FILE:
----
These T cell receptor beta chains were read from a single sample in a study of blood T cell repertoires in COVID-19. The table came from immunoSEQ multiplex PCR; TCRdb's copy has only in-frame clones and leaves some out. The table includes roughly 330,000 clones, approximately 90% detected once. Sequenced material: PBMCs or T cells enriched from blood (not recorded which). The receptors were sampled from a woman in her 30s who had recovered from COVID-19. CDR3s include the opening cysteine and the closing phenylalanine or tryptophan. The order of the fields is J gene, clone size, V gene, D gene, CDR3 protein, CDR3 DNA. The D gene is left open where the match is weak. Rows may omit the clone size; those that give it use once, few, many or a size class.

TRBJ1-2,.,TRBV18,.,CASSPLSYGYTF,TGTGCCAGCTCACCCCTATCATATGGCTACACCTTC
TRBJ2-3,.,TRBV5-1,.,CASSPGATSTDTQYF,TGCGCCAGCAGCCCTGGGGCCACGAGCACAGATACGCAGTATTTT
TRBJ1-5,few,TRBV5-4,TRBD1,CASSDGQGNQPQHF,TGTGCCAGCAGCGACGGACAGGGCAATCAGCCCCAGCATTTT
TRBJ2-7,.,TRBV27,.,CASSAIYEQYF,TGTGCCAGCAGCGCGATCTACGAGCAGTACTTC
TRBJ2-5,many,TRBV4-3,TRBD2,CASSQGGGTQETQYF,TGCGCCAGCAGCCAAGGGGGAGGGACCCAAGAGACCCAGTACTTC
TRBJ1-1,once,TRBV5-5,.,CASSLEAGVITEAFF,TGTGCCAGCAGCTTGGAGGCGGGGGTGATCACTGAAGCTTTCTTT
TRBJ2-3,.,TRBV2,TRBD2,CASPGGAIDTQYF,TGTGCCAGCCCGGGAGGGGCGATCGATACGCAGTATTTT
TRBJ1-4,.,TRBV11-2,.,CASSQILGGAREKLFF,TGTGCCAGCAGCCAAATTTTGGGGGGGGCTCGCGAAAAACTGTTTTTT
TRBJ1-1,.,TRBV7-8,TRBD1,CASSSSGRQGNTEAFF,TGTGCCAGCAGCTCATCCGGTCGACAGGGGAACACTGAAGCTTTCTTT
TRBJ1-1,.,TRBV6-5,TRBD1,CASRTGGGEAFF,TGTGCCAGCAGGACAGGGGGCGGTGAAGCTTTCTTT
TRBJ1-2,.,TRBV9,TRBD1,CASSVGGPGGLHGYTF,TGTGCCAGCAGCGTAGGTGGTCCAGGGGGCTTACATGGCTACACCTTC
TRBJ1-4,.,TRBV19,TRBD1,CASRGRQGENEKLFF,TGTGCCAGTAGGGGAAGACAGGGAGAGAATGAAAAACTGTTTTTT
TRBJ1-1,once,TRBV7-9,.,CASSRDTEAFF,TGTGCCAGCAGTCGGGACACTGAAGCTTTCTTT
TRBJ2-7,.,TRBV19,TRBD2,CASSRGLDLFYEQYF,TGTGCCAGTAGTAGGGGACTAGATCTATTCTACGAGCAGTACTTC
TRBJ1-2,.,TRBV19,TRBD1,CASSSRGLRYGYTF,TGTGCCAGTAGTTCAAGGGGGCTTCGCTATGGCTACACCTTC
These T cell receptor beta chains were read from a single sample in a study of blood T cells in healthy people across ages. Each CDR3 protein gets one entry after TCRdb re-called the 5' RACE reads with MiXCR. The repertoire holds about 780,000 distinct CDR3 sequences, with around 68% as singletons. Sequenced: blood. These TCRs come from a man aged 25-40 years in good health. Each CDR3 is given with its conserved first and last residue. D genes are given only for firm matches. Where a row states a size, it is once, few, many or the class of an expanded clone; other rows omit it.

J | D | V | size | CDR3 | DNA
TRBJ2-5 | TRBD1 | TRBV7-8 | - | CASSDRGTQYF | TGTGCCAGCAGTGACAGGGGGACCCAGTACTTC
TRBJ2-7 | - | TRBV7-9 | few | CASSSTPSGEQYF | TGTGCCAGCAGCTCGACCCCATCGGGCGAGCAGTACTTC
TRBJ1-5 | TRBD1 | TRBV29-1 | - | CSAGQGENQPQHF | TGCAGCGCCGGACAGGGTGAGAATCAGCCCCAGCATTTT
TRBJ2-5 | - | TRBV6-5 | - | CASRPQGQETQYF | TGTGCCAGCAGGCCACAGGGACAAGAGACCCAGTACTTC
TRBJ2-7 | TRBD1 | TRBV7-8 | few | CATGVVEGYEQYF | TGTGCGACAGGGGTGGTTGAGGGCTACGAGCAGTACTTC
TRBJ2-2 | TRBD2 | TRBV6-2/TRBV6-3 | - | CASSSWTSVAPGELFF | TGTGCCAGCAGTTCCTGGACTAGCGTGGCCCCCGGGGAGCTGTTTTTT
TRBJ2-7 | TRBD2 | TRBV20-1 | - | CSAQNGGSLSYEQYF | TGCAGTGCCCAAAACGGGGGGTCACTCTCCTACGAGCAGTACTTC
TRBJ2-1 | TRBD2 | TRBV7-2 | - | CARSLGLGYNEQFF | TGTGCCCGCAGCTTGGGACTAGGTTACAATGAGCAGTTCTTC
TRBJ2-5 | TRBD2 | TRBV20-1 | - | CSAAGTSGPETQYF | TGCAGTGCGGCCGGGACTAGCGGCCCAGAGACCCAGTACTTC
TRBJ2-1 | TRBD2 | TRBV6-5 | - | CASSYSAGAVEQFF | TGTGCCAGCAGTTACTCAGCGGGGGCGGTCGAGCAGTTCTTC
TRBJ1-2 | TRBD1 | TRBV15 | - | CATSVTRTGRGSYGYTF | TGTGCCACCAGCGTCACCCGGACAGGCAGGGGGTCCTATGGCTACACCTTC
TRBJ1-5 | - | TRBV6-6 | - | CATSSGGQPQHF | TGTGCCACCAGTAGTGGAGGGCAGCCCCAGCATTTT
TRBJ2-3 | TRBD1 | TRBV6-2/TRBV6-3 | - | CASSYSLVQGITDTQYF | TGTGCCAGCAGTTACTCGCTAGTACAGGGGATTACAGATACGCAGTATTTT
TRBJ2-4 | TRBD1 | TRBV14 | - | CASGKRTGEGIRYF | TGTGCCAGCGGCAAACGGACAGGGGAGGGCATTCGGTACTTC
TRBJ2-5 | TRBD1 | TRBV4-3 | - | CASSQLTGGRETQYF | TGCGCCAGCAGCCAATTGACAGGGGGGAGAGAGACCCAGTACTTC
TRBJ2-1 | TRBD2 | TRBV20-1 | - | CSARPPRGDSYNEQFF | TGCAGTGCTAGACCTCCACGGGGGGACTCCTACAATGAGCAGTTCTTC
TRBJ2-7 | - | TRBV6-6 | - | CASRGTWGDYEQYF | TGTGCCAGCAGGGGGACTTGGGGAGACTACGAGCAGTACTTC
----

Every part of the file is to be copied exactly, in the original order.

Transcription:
These T cell receptor beta chains were read from a single sample in a study of blood T cell repertoires in COVID-19. The table came from immunoSEQ multiplex PCR; TCRdb's copy has only in-frame clones and leaves some out. The table includes roughly 330,000 clones, approximately 90% detected once. Sequenced material: PBMCs or T cells enriched from blood (not recorded which). The receptors were sampled from a woman in her 30s who had recovered from COVID-19. CDR3s include the opening cysteine and the closing phenylalanine or tryptophan. The order of the fields is J gene, clone size, V gene, D gene, CDR3 protein, CDR3 DNA. The D gene is left open where the match is weak. Rows may omit the clone size; those that give it use once, few, many or a size class.

TRBJ1-2,.,TRBV18,.,CASSPLSYGYTF,TGTGCCAGCTCACCCCTATCATATGGCTACACCTTC
TRBJ2-3,.,TRBV5-1,.,CASSPGATSTDTQYF,TGCGCCAGCAGCCCTGGGGCCACGAGCACAGATACGCAGTATTTT
TRBJ1-5,few,TRBV5-4,TRBD1,CASSDGQGNQPQHF,TGTGCCAGCAGCGACGGACAGGGCAATCAGCCCCAGCATTTT
TRBJ2-7,.,TRBV27,.,CASSAIYEQYF,TGTGCCAGCAGCGCGATCTACGAGCAGTACTTC
TRBJ2-5,many,TRBV4-3,TRBD2,CASSQGGGTQETQYF,TGCGCCAGCAGCCAAGGGGGAGGGACCCAAGAGACCCAGTACTTC
TRBJ1-1,once,TRBV5-5,.,CASSLEAGVITEAFF,TGTGCCAGCAGCTTGGAGGCGGGGGTGATCACTGAAGCTTTCTTT
TRBJ2-3,.,TRBV2,TRBD2,CASPGGAIDTQYF,TGTGCCAGCCCGGGAGGGGCGATCGATACGCAGTATTTT
TRBJ1-4,.,TRBV11-2,.,CASSQILGGAREKLFF,TGTGCCAGCAGCCAAATTTTGGGGGGGGCTCGCGAAAAACTGTTTTTT
TRBJ1-1,.,TRBV7-8,TRBD1,CASSSSGRQGNTEAFF,TGTGCCAGCAGCTCATCCGGTCGACAGGGGAACACTGAAGCTTTCTTT
TRBJ1-1,.,TRBV6-5,TRBD1,CASRTGGGEAFF,TGTGCCAGCAGGACAGGGGGCGGTGAAGCTTTCTTT
TRBJ1-2,.,TRBV9,TRBD1,CASSVGGPGGLHGYTF,TGTGCCAGCAGCGTAGGTGGTCCAGGGGGCTTACATGGCTACACCTTC
TRBJ1-4,.,TRBV19,TRBD1,CASRGRQGENEKLFF,TGTGCCAGTAGGGGAAGACAGGGAGAGAATGAAAAACTGTTTTTT
TRBJ1-1,once,TRBV7-9,.,CASSRDTEAFF,TGTGCCAGCAGTCGGGACACTGAAGCTTTCTTT
TRBJ2-7,.,TRBV19,TRBD2,CASSRGLDLFYEQYF,TGTGCCAGTAGTAGGGGACTAGATCTATTCTACGAGCAGTACTTC
TRBJ1-2,.,TRBV19,TRBD1,CASSSRGLRYGYTF,TGTGCCAGTAGTTCAAGGGGGCTTCGCTATGGCTACACCTTC
These T cell receptor beta chains were read from a single sample in a study of blood T cells in healthy people across ages. Each CDR3 protein gets one entry after TCRdb re-called the 5' RACE reads with MiXCR. The repertoire holds about 780,000 distinct CDR3 sequences, with around 68% as singletons. Sequenced: blood. These TCRs come from a man aged 25-40 years in good health. Each CDR3 is given with its conserved first and last residue. D genes are given only for firm matches. Where a row states a size, it is once, few, many or the class of an expanded clone; other rows omit it.

J | D | V | size | CDR3 | DNA
TRBJ2-5 | TRBD1 | TRBV7-8 | - | CASSDRGTQYF | TGTGCCAGCAGTGACAGGGGGACCCAGTACTTC
TRBJ2-7 | - | TRBV7-9 | few | CASSSTPSGEQYF | TGTGCCAGCAGCTCGACCCCATCGGGCGAGCAGTACTTC
TRBJ1-5 | TRBD1 | TRBV29-1 | - | CSAGQGENQPQHF | TGCAGCGCCGGACAGGGTGAGAATCAGCCCCAGCATTTT
TRBJ2-5 | - | TRBV6-5 | - | CASRPQGQETQYF | TGTGCCAGCAGGCCACAGGGACAAGAGACCCAGTACTTC
TRBJ2-7 | TRBD1 | TRBV7-8 | few | CATGVVEGYEQYF | TGTGCGACAGGGGTGGTTGAGGGCTACGAGCAGTACTTC
TRBJ2-2 | TRBD2 | TRBV6-2/TRBV6-3 | - | CASSSWTSVAPGELFF | TGTGCCAGCAGTTCCTGGACTAGCGTGGCCCCCGGGGAGCTGTTTTTT
TRBJ2-7 | TRBD2 | TRBV20-1 | - | CSAQNGGSLSYEQYF | TGCAGTGCCCAAAACGGGGGGTCACTCTCCTACGAGCAGTACTTC
TRBJ2-1 | TRBD2 | TRBV7-2 | - | CARSLGLGYNEQFF | TGTGCCCGCAGCTTGGGACTAGGTTACAATGAGCAGTTCTTC
TRBJ2-5 | TRBD2 | TRBV20-1 | - | CSAAGTSGPETQYF | TGCAGTGCGGCCGGGACTAGCGGCCCAGAGACCCAGTACTTC
TRBJ2-1 | TRBD2 | TRBV6-5 | - | CASSYSAGAVEQFF | TGTGCCAGCAGTTACTCAGCGGGGGCGGTCGAGCAGTTCTTC
TRBJ1-2 | TRBD1 | TRBV15 | - | CATSVTRTGRGSYGYTF | TGTGCCACCAGCGTCACCCGGACAGGCAGGGGGTCCTATGGCTACACCTTC
TRBJ1-5 | - | TRBV6-6 | - | CATSSGGQPQHF | TGTGCCACCAGTAGTGGAGGGCAGCCCCAGCATTTT
TRBJ2-3 | TRBD1 | TRBV6-2/TRBV6-3 | - | CASSYSLVQGITDTQYF | TGTGCCAGCAGTTACTCGCTAGTACAGGGGATTACAGATACGCAGTATTTT
TRBJ2-4 | TRBD1 | TRBV14 | - | CASGKRTGEGIRYF | TGTGCCAGCGGCAAACGGACAGGGGAGGGCATTCGGTACTTC
TRBJ2-5 | TRBD1 | TRBV4-3 | - | CASSQLTGGRETQYF | TGCGCCAGCAGCCAATTGACAGGGGGGAGAGAGACCCAGTACTTC
TRBJ2-1 | TRBD2 | TRBV20-1 | - | CSARPPRGDSYNEQFF | TGCAGTGCTAGACCTCCACGGGGGGACTCCTACAATGAGCAGTTCTTC
TRBJ2-7 | - | TRBV6-6 | - | CASRGTWGDYEQYF | TGTGCCAGCAGGGGGACTTGGGGAGACTACGAGCAGTACTTC